Between Trump's recent military strike on Syria and the continued investigations into the president's Russian ties, the relationship between the U.S. and Russia is currently a fraught one — to say the least.
But that's nothing new. For years, the two countries were engaged in the Cold War, a decades-long conflict that involved blacklisting, military intervention, covert operations and the threat of nuclear war.
Cold War beginnings
Though the U.S. and U.S.S.R. were on the same side of World War II, the relationship between the two nations began to decline soon after the war's end. In the late 1940s, the U.S. responded to the Soviet Union and its communist regime by adopting a "containment" policy, which sought to quell the expansion of communism around the globe.
This policy was first described by foreign service officer George Kennan, who wrote in 1947 that the U.S.'s foreign policy regarding the Soviets "must be that of a long-term, patient but firm and vigilant containment of Russian expansive tendencies." The term "cold war" itself, meanwhile, was first coined by 1984 author George Orwell in his 1945 essay "You and the Atom Bomb."
On the home front, this communist threat would be felt through the actions of Sen. Joseph McCarthy and the House Un-American Activities Committee, which sought to stamp out the threat of Americans who were communist sympathizers. Many Americans — most notably those in Hollywood — would find their careers irrevocably damaged by the "blacklist" and the charges of communism wielded against them.
The U.S. raised the stakes of its anti-communist rhetoric by stoking its nuclear arsenal, with President Harry Truman calling for a four-fold defense spending increase and the creation of a "superbomb," a hydrogen bomb even more powerful than the atomic weapons that had been used in Hiroshima and Nagasaki.
The U.S. and U.S.S.R. became engaged in a nuclear "arms race" that made nuclear war an ever-present threat for Americans in the 1950s and 1960s.
The Cuban Missile Crisis revealed that neither side was prepared to use nuclear weapons given the threat of mutual annihilation, and the nuclear tension was relieved by the signing of the Nuclear Test-Ban Treaty of 1963, which banned above-ground and underwater nuclear testing. Though the treaty, lessened the nuclear threat, it also led both sides to build up their other military and strategic forces for the next 25 years.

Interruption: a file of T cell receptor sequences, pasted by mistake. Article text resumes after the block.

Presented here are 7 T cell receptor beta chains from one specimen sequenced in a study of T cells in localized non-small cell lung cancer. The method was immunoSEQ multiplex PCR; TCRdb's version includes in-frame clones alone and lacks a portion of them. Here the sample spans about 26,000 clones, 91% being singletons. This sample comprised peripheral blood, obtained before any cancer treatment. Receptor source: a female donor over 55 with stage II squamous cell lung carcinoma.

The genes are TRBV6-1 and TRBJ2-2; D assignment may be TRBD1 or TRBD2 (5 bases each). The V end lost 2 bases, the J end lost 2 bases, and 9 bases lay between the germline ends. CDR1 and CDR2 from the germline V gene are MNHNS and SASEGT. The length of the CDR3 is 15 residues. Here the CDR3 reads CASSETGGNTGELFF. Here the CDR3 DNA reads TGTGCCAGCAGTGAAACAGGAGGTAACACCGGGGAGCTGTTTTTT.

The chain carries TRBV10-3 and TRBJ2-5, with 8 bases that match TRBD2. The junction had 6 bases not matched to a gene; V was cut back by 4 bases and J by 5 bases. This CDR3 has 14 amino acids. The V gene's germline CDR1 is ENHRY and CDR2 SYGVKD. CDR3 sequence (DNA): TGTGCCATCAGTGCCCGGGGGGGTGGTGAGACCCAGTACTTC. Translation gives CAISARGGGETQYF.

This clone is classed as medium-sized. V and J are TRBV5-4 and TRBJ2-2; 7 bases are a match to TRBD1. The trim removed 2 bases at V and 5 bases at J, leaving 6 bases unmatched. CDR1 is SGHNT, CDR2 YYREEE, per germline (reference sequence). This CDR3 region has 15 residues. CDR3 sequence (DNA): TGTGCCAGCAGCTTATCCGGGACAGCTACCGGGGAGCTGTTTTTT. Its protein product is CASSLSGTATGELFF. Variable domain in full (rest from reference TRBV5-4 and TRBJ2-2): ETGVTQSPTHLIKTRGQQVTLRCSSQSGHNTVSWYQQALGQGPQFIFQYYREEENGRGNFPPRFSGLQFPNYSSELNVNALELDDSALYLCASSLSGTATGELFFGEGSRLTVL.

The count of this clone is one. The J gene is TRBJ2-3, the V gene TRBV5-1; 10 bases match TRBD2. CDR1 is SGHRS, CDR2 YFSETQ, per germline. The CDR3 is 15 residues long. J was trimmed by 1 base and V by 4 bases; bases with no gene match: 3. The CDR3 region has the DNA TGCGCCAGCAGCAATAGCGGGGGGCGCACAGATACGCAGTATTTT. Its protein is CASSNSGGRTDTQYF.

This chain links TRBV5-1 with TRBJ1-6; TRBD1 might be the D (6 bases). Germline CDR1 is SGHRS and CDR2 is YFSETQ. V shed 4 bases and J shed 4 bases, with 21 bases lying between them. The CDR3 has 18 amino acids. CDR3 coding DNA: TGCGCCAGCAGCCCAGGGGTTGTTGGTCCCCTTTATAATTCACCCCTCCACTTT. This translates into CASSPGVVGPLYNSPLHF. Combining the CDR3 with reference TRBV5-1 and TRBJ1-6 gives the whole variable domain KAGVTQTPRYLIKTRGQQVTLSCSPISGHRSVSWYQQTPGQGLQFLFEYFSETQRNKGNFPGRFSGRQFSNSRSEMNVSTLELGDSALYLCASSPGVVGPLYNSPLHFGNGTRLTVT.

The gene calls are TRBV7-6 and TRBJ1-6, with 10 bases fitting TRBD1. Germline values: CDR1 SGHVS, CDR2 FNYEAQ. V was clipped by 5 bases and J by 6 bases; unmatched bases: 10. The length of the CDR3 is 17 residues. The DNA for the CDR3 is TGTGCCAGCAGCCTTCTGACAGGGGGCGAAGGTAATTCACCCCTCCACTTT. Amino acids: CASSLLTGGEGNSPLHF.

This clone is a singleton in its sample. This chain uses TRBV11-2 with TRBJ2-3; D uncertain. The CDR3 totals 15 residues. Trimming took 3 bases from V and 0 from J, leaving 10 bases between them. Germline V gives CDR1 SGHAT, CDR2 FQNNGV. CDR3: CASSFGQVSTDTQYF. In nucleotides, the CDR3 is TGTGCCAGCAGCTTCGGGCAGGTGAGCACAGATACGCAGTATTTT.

The two countries' rivalry even extended to outer space, as the U.S. and U.S.S.R. engaged in the so-called "space race." Though the Soviets would be the first to launch a man into space and return him to Earth, the Americans were the first to land a man to the moon in 1969.
Though the nuclear threat never came to fruition, both the U.S. and the Soviet government would go on to use military force to either fight or defend communism around the globe in third-party nations.
This show of military force should feel all-too-familiar as the U.S. militarily engages Russia through their involvement in Syria — a connection, Vox notes, that goes back to the Cold War itself.
Most notably, America's anti-Communist efforts resulted in two wars: The Korean War, in which the U.S. supported South Korea after it was invaded by Soviet-backed North Korea; and the Vietnam War, in which the U.S. fought against the communist regime of North Vietnam.
A more direct parallel between today's Russian relationship and the Cold War can be traced through its spies. From World War II through the end of the Cold War in the 1980s, both the Americans and Soviets used espionage and counterintelligence to learn more about their rivals.
The Cold War finally came to an end in the late 1980s, after new Russian leader Mikhail Gorbachev took steps to weaken the Soviet's communist regime and President Ronald Reagan declared, "Mr. Gorbachev, tear down this wall." The Berlin Wall fell in 1989.
The espionage, however, still remains. NPR reported there are still Russian agents inside the U.S., and the U.S. continues to monitor Russian communications.
These espionage activities have been revealed through such cases as Evgeny Buryakov, a Russian banker in New York City who pleaded guilty in March 2016 to "conspiring to act in the United States as an agent of the Russian Federation."
As the current federal investigations are now trying to determine, these covert acts could have close ties to the Trump administration. Several former and current members of the administration, such as former campaign manager Paul Manafort, have alleged ties to Russia. Russian ambassador Sergey Kislyak, whom Attorney General Jeff Sessions met with and later denied meeting, is suspected by some to be a Russian spy.
A New York Times article points out several parallels between the Cold War espionage and the current Trump investigation, noting that, as with Cold War-era counterintelligence investigations, it may ultimately take a Russian defector for the U.S. to finally get the truth.
One thing is clear, though — for the Russians, their Cold War-era efforts haven't let up since the Berlin Wall fell.
"For [the Russians], the United States was the opponent, the adversary," Fiona Hill, a former Russia expert for the National Intelligence Council, told NPR. "The main adversary ... And it's the worthy adversary as well."